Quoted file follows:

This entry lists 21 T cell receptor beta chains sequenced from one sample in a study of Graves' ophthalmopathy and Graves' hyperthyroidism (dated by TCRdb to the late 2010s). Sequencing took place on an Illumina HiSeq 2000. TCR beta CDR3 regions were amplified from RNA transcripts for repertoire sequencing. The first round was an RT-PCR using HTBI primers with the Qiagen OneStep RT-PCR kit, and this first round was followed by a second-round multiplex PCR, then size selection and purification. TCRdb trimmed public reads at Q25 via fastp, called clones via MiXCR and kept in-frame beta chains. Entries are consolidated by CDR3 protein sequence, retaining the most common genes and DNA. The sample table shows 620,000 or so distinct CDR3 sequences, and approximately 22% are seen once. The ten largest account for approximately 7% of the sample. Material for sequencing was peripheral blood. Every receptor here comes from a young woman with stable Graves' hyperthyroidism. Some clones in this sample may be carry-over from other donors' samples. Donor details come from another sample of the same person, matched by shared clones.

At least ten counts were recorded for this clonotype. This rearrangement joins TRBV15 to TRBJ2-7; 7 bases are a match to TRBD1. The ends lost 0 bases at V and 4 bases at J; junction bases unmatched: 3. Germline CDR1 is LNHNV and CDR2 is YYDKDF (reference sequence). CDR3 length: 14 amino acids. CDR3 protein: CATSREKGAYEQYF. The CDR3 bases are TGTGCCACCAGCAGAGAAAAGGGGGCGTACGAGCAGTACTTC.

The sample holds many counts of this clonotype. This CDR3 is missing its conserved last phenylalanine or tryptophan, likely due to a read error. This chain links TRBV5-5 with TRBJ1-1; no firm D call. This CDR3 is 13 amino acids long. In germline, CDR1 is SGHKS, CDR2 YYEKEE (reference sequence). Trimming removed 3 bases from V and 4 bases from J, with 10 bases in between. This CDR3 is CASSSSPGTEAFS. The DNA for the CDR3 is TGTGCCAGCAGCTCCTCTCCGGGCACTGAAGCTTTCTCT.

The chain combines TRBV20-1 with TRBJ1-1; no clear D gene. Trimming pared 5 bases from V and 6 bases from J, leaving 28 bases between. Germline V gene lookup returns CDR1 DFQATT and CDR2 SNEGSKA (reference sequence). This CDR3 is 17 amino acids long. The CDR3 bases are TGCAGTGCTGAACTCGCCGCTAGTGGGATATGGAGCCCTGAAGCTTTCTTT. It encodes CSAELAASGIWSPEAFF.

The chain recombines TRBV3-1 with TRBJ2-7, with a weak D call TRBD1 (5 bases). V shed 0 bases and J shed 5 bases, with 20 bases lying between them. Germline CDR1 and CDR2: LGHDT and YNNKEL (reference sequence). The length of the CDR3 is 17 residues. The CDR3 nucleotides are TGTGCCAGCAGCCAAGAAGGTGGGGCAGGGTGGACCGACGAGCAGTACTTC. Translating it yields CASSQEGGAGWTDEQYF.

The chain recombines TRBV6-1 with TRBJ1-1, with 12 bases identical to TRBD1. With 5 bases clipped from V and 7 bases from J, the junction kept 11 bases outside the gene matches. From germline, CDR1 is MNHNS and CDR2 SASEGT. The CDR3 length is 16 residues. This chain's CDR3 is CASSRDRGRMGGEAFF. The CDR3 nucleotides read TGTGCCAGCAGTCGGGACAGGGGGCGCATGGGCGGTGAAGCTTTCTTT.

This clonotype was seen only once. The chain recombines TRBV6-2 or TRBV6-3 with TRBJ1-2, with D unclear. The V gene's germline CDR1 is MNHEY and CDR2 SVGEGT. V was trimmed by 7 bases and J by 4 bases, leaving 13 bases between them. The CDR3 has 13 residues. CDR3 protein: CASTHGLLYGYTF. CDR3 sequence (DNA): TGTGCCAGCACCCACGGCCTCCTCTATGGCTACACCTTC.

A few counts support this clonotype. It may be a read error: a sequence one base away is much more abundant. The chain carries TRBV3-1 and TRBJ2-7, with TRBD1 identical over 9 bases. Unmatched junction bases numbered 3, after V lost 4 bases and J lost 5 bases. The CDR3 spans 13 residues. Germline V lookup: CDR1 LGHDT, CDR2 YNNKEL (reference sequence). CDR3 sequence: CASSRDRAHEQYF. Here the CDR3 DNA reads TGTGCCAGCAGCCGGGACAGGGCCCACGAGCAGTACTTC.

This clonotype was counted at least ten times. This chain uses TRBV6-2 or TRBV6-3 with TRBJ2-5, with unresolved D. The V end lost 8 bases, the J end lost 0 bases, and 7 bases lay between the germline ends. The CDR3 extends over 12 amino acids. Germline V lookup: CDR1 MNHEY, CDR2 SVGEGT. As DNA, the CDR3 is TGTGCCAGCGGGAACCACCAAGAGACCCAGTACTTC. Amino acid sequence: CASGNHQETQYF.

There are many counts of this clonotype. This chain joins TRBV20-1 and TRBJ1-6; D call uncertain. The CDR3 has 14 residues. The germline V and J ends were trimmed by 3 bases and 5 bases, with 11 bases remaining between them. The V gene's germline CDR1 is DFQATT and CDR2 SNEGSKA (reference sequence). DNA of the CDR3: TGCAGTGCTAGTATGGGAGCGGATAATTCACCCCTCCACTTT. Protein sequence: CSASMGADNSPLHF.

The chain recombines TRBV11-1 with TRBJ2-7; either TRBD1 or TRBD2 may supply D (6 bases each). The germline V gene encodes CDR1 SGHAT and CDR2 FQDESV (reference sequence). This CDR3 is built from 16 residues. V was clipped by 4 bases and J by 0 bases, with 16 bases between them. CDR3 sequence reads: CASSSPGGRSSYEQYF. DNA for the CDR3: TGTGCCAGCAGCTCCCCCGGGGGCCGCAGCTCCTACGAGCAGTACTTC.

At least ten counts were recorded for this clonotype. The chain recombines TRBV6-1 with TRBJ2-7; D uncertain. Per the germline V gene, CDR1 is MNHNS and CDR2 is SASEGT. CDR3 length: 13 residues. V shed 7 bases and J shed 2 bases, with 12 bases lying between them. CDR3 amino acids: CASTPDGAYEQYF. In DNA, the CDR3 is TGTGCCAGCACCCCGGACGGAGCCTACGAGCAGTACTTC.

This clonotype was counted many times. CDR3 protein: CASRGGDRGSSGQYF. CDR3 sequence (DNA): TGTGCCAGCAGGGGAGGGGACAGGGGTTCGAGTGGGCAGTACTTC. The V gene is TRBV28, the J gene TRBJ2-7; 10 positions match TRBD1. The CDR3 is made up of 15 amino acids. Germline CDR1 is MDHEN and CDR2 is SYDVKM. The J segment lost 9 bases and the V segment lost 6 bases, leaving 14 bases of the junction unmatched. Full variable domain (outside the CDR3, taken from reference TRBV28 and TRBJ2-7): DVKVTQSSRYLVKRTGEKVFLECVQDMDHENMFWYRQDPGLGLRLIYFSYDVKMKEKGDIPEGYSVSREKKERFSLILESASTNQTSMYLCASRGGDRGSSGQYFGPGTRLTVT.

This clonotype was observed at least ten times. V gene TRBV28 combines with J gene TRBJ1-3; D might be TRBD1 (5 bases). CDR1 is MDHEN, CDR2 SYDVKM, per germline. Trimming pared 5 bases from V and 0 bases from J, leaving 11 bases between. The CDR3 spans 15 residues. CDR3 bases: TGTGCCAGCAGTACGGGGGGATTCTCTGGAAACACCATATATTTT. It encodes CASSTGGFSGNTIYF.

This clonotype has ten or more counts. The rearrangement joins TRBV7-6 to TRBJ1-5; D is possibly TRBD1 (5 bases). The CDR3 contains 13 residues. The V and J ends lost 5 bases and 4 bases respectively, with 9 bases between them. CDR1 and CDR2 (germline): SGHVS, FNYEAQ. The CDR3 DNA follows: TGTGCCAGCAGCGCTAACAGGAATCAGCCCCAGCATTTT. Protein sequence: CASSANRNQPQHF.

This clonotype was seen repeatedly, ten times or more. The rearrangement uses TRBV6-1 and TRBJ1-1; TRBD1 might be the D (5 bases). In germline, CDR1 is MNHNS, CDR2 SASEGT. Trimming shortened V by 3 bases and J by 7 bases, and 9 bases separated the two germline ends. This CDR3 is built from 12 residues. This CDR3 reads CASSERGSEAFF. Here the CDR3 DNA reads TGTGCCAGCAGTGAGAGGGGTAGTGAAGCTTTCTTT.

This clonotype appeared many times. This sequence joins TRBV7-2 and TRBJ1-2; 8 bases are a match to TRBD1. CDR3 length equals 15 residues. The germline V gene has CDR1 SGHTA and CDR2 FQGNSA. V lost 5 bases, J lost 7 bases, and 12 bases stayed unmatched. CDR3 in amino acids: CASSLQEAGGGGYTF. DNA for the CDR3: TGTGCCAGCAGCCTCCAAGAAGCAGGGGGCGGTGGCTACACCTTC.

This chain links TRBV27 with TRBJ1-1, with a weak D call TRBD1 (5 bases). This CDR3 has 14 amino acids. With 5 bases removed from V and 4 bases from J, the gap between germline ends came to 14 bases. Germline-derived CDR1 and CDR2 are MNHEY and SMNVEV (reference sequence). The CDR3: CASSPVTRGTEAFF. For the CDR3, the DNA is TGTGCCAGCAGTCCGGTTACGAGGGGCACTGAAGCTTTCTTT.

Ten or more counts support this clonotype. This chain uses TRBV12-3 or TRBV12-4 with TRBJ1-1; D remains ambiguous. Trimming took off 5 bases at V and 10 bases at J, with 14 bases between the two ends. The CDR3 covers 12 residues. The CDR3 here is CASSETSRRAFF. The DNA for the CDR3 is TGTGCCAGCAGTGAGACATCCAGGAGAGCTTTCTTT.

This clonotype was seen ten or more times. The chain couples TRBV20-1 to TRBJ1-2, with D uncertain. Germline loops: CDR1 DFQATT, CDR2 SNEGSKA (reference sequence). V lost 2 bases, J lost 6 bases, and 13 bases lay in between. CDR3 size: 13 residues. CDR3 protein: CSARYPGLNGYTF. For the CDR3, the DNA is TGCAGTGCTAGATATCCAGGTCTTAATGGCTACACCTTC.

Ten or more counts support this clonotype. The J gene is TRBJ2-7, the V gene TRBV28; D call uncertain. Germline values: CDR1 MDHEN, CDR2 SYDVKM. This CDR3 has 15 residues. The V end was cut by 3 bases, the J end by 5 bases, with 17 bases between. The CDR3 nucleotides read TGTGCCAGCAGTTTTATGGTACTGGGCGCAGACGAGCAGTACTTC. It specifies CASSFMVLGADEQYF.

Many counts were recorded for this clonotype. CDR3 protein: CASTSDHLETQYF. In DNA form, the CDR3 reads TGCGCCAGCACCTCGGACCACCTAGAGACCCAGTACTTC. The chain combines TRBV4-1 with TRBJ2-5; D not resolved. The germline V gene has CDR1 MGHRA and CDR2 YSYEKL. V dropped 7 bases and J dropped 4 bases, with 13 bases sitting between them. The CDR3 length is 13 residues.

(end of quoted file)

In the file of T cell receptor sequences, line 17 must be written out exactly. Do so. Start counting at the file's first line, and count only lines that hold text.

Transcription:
This clonotype appeared many times. This sequence joins TRBV7-2 and TRBJ1-2; 8 bases are a match to TRBD1. CDR3 length equals 15 residues. The germline V gene has CDR1 SGHTA and CDR2 FQGNSA. V lost 5 bases, J lost 7 bases, and 12 bases stayed unmatched. CDR3 in amino acids: CASSLQEAGGGGYTF. DNA for the CDR3: TGTGCCAGCAGCCTCCAAGAAGCAGGGGGCGGTGGCTACACCTTC.